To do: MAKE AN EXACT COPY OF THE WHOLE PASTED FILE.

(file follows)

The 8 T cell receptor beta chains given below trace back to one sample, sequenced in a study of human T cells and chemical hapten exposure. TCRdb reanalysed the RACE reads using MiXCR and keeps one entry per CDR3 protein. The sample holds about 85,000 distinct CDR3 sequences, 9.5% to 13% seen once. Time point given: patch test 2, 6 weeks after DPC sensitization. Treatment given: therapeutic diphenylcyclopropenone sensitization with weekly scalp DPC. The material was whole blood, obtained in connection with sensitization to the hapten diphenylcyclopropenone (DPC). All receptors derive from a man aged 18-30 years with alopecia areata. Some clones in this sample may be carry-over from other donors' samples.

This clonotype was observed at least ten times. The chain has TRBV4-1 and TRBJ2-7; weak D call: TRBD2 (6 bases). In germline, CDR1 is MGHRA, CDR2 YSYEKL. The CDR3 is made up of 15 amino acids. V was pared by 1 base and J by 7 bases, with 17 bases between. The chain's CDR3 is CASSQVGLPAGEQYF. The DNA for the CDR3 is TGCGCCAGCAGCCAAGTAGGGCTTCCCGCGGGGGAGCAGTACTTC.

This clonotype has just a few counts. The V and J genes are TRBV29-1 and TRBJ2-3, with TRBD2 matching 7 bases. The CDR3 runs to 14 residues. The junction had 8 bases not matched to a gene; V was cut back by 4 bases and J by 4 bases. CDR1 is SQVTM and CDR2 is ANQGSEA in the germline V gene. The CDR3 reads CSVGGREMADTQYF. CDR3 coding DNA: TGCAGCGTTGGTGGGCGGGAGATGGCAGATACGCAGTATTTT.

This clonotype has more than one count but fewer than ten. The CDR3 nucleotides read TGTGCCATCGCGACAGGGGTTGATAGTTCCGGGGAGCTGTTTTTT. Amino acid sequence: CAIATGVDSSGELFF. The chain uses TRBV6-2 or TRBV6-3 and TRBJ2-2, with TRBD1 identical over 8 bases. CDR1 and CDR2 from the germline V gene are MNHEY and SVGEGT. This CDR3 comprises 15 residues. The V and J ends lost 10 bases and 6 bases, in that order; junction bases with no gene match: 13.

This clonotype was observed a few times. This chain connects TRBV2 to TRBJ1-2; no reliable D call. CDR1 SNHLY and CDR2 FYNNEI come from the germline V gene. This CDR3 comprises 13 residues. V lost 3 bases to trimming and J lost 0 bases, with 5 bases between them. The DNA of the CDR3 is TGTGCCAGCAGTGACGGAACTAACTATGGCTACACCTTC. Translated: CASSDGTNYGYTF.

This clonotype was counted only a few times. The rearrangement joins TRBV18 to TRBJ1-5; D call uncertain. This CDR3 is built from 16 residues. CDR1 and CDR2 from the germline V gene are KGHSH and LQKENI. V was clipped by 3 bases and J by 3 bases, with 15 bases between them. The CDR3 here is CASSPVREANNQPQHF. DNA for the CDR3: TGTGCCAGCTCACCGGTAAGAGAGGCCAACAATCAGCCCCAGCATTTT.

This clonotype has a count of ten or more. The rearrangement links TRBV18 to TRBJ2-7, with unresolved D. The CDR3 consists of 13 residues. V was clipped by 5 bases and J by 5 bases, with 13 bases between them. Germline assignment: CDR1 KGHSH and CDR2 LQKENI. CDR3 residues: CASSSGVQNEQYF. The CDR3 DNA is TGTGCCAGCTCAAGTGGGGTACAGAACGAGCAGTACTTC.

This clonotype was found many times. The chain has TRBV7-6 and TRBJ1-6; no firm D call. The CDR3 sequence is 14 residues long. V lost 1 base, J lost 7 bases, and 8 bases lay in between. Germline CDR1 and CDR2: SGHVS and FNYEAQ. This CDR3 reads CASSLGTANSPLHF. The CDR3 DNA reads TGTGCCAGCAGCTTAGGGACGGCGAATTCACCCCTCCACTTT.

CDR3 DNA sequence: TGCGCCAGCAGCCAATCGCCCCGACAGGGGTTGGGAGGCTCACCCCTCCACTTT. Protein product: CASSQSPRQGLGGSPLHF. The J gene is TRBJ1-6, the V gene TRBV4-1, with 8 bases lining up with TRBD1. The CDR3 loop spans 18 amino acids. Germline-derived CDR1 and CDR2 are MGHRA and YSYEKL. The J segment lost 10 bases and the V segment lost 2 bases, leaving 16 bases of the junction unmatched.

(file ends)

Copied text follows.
The 8 T cell receptor beta chains given below trace back to one sample, sequenced in a study of human T cells and chemical hapten exposure. TCRdb reanalysed the RACE reads using MiXCR and keeps one entry per CDR3 protein. The sample holds about 85,000 distinct CDR3 sequences, 9.5% to 13% seen once. Time point given: patch test 2, 6 weeks after DPC sensitization. Treatment given: therapeutic diphenylcyclopropenone sensitization with weekly scalp DPC. The material was whole blood, obtained in connection with sensitization to the hapten diphenylcyclopropenone (DPC). All receptors derive from a man aged 18-30 years with alopecia areata. Some clones in this sample may be carry-over from other donors' samples.

This clonotype was observed at least ten times. The chain has TRBV4-1 and TRBJ2-7; weak D call: TRBD2 (6 bases). In germline, CDR1 is MGHRA, CDR2 YSYEKL. The CDR3 is made up of 15 amino acids. V was pared by 1 base and J by 7 bases, with 17 bases between. The chain's CDR3 is CASSQVGLPAGEQYF. The DNA for the CDR3 is TGCGCCAGCAGCCAAGTAGGGCTTCCCGCGGGGGAGCAGTACTTC.

This clonotype has just a few counts. The V and J genes are TRBV29-1 and TRBJ2-3, with TRBD2 matching 7 bases. The CDR3 runs to 14 residues. The junction had 8 bases not matched to a gene; V was cut back by 4 bases and J by 4 bases. CDR1 is SQVTM and CDR2 is ANQGSEA in the germline V gene. The CDR3 reads CSVGGREMADTQYF. CDR3 coding DNA: TGCAGCGTTGGTGGGCGGGAGATGGCAGATACGCAGTATTTT.

This clonotype has more than one count but fewer than ten. The CDR3 nucleotides read TGTGCCATCGCGACAGGGGTTGATAGTTCCGGGGAGCTGTTTTTT. Amino acid sequence: CAIATGVDSSGELFF. The chain uses TRBV6-2 or TRBV6-3 and TRBJ2-2, with TRBD1 identical over 8 bases. CDR1 and CDR2 from the germline V gene are MNHEY and SVGEGT. This CDR3 comprises 15 residues. The V and J ends lost 10 bases and 6 bases, in that order; junction bases with no gene match: 13.

This clonotype was observed a few times. This chain connects TRBV2 to TRBJ1-2; no reliable D call. CDR1 SNHLY and CDR2 FYNNEI come from the germline V gene. This CDR3 comprises 13 residues. V lost 3 bases to trimming and J lost 0 bases, with 5 bases between them. The DNA of the CDR3 is TGTGCCAGCAGTGACGGAACTAACTATGGCTACACCTTC. Translated: CASSDGTNYGYTF.

This clonotype was counted only a few times. The rearrangement joins TRBV18 to TRBJ1-5; D call uncertain. This CDR3 is built from 16 residues. CDR1 and CDR2 from the germline V gene are KGHSH and LQKENI. V was clipped by 3 bases and J by 3 bases, with 15 bases between them. The CDR3 here is CASSPVREANNQPQHF. DNA for the CDR3: TGTGCCAGCTCACCGGTAAGAGAGGCCAACAATCAGCCCCAGCATTTT.

This clonotype has a count of ten or more. The rearrangement links TRBV18 to TRBJ2-7, with unresolved D. The CDR3 consists of 13 residues. V was clipped by 5 bases and J by 5 bases, with 13 bases between them. Germline assignment: CDR1 KGHSH and CDR2 LQKENI. CDR3 residues: CASSSGVQNEQYF. The CDR3 DNA is TGTGCCAGCTCAAGTGGGGTACAGAACGAGCAGTACTTC.

This clonotype was found many times. The chain has TRBV7-6 and TRBJ1-6; no firm D call. The CDR3 sequence is 14 residues long. V lost 1 base, J lost 7 bases, and 8 bases lay in between. Germline CDR1 and CDR2: SGHVS and FNYEAQ. This CDR3 reads CASSLGTANSPLHF. The CDR3 DNA reads TGTGCCAGCAGCTTAGGGACGGCGAATTCACCCCTCCACTTT.

CDR3 DNA sequence: TGCGCCAGCAGCCAATCGCCCCGACAGGGGTTGGGAGGCTCACCCCTCCACTTT. Protein product: CASSQSPRQGLGGSPLHF. The J gene is TRBJ1-6, the V gene TRBV4-1, with 8 bases lining up with TRBD1. The CDR3 loop spans 18 amino acids. Germline-derived CDR1 and CDR2 are MGHRA and YSYEKL. The J segment lost 10 bases and the V segment lost 2 bases, leaving 16 bases of the junction unmatched.